At 88, Swans Island resident John Wheaton enjoys the peace and quiet of island living. What he does not like however is the time and money it takes to run a simple errand to the mainland. But thanks to a new service offered at the island’s health clinic, one important errand that Mr. Wheaton runs can be done in a matter of minutes versus the daylong expedition he previously had to undertake.
Mr. Wheaton, like a significant number of Swans Island residents, needs his blood drawn for health tests. Blood testing is done on patients with conditions such as diabetes, high-cholesterol, and for patients on blood thinners. Until recently, if they needed blood drawn more than twice a month when MDI Hospital physicians visit, islanders had to catch a ferry to MDI.
The cost of the ferry tickets, gas, and food, not to mention the time, are no small inconvenience for islanders. "The expense of a trip to the mainland is a lot, but more so, at my age, 88 years old, going to the mainland is very tiring,” said Mr. Wheaton.
Last year, however, Swans Island conducted a survey of its residents to determine what healthcare services would be of the greatest benefit to the island. The survey was conducted in preparation for a new clinic, which will not be open until early next year.
“The number one response was blood draws,” said island resident Donna Wiegle, who as a Medical Technologist is volunteering her time to provide the service.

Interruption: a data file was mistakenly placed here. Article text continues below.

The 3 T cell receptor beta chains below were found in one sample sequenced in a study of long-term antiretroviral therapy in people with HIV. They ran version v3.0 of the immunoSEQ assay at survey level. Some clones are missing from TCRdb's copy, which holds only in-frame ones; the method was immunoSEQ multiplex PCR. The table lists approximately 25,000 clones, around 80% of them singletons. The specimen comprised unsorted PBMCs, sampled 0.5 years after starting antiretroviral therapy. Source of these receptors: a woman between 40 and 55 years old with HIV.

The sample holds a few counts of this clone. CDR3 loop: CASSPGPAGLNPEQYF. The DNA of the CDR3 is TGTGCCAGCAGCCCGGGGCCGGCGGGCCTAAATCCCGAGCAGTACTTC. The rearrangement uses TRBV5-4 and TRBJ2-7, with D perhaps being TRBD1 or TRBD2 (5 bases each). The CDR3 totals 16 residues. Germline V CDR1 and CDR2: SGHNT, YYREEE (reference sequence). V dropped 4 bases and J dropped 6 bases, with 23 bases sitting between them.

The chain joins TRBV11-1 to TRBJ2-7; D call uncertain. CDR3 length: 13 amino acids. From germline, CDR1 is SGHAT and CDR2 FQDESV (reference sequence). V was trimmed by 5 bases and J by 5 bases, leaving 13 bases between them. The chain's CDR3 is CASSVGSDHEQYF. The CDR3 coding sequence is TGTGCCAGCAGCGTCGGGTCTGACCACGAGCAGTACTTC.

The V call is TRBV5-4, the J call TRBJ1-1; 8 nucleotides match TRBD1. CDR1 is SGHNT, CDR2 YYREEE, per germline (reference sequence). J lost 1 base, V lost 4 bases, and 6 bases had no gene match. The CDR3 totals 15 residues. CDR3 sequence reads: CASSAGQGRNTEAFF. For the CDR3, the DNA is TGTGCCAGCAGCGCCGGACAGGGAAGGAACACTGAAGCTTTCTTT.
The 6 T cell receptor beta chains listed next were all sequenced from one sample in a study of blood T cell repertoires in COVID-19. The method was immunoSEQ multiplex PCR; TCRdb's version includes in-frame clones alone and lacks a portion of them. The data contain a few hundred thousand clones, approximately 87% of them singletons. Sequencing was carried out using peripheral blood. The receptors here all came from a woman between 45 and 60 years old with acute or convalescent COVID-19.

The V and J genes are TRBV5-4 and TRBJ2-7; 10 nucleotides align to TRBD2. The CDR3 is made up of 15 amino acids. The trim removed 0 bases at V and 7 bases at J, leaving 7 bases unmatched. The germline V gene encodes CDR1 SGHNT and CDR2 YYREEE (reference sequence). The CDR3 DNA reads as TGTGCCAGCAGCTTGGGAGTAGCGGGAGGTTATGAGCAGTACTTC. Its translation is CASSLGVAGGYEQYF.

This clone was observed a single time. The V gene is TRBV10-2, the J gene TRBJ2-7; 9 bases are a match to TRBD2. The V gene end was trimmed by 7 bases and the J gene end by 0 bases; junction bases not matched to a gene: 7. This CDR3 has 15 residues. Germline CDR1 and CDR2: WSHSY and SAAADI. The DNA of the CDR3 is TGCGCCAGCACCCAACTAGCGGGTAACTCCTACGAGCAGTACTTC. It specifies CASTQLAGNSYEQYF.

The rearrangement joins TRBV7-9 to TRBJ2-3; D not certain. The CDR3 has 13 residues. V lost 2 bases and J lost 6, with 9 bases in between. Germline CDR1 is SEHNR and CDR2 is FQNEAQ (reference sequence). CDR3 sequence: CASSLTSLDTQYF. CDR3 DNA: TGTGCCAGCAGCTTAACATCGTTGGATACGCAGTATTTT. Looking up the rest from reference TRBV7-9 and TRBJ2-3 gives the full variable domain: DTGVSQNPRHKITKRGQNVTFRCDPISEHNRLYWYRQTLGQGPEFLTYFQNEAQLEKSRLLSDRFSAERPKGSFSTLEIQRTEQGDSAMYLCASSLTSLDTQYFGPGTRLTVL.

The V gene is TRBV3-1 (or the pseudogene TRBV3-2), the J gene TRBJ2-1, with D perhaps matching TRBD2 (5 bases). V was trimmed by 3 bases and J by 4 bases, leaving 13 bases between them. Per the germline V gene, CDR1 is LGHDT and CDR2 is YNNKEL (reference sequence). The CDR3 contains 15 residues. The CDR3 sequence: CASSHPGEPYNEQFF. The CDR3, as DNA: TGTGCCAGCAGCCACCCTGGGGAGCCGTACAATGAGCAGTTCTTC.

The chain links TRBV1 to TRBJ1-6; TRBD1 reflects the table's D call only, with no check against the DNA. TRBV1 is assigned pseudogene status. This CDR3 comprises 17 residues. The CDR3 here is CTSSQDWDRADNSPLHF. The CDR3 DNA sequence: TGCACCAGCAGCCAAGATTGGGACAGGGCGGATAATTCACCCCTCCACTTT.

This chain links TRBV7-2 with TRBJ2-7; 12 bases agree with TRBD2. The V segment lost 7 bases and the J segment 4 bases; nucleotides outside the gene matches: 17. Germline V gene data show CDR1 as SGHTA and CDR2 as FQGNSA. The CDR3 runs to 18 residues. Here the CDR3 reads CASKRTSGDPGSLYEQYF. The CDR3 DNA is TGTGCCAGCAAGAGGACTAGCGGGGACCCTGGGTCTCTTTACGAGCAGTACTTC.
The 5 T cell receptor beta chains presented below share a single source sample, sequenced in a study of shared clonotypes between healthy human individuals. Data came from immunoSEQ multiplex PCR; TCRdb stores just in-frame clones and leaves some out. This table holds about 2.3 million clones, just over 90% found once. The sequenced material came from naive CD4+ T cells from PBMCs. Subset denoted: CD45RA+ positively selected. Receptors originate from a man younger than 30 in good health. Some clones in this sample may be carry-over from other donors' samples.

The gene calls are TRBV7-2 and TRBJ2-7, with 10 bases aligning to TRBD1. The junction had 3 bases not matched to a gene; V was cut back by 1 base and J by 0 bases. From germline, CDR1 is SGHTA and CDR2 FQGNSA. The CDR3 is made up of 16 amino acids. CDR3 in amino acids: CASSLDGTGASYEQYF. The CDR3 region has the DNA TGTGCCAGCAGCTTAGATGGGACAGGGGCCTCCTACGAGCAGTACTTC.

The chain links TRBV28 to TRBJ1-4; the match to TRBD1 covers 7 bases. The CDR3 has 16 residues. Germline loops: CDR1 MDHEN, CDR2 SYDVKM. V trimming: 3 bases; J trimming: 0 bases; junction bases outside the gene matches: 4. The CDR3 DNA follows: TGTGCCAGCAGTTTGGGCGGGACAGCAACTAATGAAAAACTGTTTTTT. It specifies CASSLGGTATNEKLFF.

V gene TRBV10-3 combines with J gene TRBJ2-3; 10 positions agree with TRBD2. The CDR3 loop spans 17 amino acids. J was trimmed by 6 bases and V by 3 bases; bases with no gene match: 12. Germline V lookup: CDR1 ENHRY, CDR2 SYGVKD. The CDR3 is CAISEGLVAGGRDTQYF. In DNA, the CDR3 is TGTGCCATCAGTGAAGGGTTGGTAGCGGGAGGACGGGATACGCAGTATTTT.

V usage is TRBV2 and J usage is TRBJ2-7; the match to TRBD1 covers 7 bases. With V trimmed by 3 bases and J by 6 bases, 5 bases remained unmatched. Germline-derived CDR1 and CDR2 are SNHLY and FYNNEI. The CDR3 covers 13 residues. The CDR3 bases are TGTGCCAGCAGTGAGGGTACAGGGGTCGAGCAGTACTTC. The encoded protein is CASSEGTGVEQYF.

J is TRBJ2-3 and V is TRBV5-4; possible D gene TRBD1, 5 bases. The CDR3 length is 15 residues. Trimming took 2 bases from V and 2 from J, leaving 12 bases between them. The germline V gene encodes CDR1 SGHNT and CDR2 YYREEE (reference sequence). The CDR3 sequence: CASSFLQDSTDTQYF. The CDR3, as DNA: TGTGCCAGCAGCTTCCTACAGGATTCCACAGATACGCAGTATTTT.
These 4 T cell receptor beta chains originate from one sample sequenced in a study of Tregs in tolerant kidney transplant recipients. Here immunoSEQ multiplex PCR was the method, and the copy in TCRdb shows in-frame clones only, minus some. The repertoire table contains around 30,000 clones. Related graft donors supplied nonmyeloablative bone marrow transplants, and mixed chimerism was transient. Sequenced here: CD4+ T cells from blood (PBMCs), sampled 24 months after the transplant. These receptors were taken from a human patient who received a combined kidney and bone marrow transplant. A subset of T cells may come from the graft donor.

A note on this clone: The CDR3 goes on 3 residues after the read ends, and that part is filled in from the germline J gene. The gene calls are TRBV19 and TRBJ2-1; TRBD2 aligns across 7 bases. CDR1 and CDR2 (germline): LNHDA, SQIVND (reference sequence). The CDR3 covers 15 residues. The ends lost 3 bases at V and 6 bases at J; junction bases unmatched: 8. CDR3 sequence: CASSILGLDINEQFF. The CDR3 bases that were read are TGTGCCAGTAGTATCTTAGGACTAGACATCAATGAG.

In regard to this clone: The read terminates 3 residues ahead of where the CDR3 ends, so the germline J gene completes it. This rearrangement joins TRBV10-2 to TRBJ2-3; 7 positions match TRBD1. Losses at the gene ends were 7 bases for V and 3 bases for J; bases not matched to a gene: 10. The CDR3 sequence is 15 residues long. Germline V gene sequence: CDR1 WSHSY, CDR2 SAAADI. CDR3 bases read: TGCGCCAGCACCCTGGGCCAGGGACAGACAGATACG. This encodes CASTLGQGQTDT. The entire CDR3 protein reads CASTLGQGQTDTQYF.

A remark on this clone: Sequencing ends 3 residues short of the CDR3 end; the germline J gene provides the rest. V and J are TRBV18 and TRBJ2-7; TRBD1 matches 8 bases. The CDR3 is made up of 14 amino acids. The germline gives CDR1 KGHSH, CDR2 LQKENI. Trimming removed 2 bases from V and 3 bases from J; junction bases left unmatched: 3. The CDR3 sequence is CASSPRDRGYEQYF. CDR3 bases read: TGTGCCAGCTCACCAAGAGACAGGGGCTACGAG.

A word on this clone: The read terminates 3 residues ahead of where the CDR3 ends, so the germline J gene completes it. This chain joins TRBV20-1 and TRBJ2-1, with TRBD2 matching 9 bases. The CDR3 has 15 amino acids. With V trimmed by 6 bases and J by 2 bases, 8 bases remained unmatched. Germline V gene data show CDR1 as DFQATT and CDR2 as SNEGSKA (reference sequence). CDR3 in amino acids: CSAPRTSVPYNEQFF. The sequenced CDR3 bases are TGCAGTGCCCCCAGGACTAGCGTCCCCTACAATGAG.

After a conversation with MDI Hospital representatives, Ms. Wiegle arranged to receive training from Hospital Lab Manager Doug Dufault to renew her phlebotomy skills. “We talked about obstacles and logistics and he helped me figure out how best to make this happen.”
Phlebotomy service is now offered every Tuesday from 7:30 am to 9 am at the island clinic located in Atlantic Apartments.
Blood is sent via ferry and courier to MDI Hospital where it is tested in the lab and results are sent to back to the patient via his or her physician. “Just the convenience the service will offer to those who use it, makes it worthwhile,” added Ms. Wiegle.
For patients on blood thinners, the results are sent to the Hospital’s new “Coag,” or anticoagulation clinic, where registered nurse Jean Bell provides consultation to the patients by phone. Because of the challenge of maintaining proper blood levels, this clinic was established to help patients on blood thinners understand and manage their own health.
“Word is getting around the island about the service and I think it will continue to increase over time, especially as we get into the summer season,” said Ms. Wiegle. “I already have 3 more patients lined up for blood work. I feel that it will be a successful endeavor.”
Swans Island residents like Mr. Wheaton agree. “Being able to have my blood drawn on the island is a wonderful thing.”